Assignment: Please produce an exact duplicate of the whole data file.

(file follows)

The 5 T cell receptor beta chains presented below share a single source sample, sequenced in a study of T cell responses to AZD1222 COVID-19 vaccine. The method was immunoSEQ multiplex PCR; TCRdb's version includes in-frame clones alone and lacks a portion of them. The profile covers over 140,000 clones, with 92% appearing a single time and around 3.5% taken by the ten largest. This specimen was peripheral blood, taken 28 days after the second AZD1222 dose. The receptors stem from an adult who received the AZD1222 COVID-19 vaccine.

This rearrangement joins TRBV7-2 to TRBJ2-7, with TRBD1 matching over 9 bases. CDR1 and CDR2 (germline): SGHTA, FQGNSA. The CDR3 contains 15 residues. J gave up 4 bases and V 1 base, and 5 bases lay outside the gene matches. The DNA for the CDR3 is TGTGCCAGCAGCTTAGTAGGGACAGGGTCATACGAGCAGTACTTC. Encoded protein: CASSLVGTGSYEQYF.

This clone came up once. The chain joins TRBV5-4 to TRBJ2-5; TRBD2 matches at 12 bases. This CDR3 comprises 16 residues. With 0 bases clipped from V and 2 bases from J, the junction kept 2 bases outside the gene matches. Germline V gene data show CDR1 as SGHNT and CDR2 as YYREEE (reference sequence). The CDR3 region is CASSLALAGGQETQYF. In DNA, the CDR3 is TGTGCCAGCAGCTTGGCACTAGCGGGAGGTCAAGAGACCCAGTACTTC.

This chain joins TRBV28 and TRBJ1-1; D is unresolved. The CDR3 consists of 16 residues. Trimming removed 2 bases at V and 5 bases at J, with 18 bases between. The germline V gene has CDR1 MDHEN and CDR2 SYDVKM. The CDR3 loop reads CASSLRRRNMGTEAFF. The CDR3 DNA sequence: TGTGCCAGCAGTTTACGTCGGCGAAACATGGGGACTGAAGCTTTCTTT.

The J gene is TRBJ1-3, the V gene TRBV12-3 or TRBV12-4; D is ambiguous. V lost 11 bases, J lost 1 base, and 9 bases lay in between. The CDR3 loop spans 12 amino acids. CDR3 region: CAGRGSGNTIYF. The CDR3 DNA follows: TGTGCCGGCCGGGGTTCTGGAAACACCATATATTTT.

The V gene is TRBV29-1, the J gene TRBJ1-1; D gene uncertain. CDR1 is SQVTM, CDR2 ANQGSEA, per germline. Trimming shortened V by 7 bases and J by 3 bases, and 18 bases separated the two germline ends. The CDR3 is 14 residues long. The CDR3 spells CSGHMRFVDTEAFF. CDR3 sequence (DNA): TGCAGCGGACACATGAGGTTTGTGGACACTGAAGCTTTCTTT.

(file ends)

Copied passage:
The 5 T cell receptor beta chains presented below share a single source sample, sequenced in a study of T cell responses to AZD1222 COVID-19 vaccine. The method was immunoSEQ multiplex PCR; TCRdb's version includes in-frame clones alone and lacks a portion of them. The profile covers over 140,000 clones, with 92% appearing a single time and around 3.5% taken by the ten largest. This specimen was peripheral blood, taken 28 days after the second AZD1222 dose. The receptors stem from an adult who received the AZD1222 COVID-19 vaccine.

This rearrangement joins TRBV7-2 to TRBJ2-7, with TRBD1 matching over 9 bases. CDR1 and CDR2 (germline): SGHTA, FQGNSA. The CDR3 contains 15 residues. J gave up 4 bases and V 1 base, and 5 bases lay outside the gene matches. The DNA for the CDR3 is TGTGCCAGCAGCTTAGTAGGGACAGGGTCATACGAGCAGTACTTC. Encoded protein: CASSLVGTGSYEQYF.

This clone came up once. The chain joins TRBV5-4 to TRBJ2-5; TRBD2 matches at 12 bases. This CDR3 comprises 16 residues. With 0 bases clipped from V and 2 bases from J, the junction kept 2 bases outside the gene matches. Germline V gene data show CDR1 as SGHNT and CDR2 as YYREEE (reference sequence). The CDR3 region is CASSLALAGGQETQYF. In DNA, the CDR3 is TGTGCCAGCAGCTTGGCACTAGCGGGAGGTCAAGAGACCCAGTACTTC.

This chain joins TRBV28 and TRBJ1-1; D is unresolved. The CDR3 consists of 16 residues. Trimming removed 2 bases at V and 5 bases at J, with 18 bases between. The germline V gene has CDR1 MDHEN and CDR2 SYDVKM. The CDR3 loop reads CASSLRRRNMGTEAFF. The CDR3 DNA sequence: TGTGCCAGCAGTTTACGTCGGCGAAACATGGGGACTGAAGCTTTCTTT.

The J gene is TRBJ1-3, the V gene TRBV12-3 or TRBV12-4; D is ambiguous. V lost 11 bases, J lost 1 base, and 9 bases lay in between. The CDR3 loop spans 12 amino acids. CDR3 region: CAGRGSGNTIYF. The CDR3 DNA follows: TGTGCCGGCCGGGGTTCTGGAAACACCATATATTTT.

The V gene is TRBV29-1, the J gene TRBJ1-1; D gene uncertain. CDR1 is SQVTM, CDR2 ANQGSEA, per germline. Trimming shortened V by 7 bases and J by 3 bases, and 18 bases separated the two germline ends. The CDR3 is 14 residues long. The CDR3 spells CSGHMRFVDTEAFF. CDR3 sequence (DNA): TGCAGCGGACACATGAGGTTTGTGGACACTGAAGCTTTCTTT.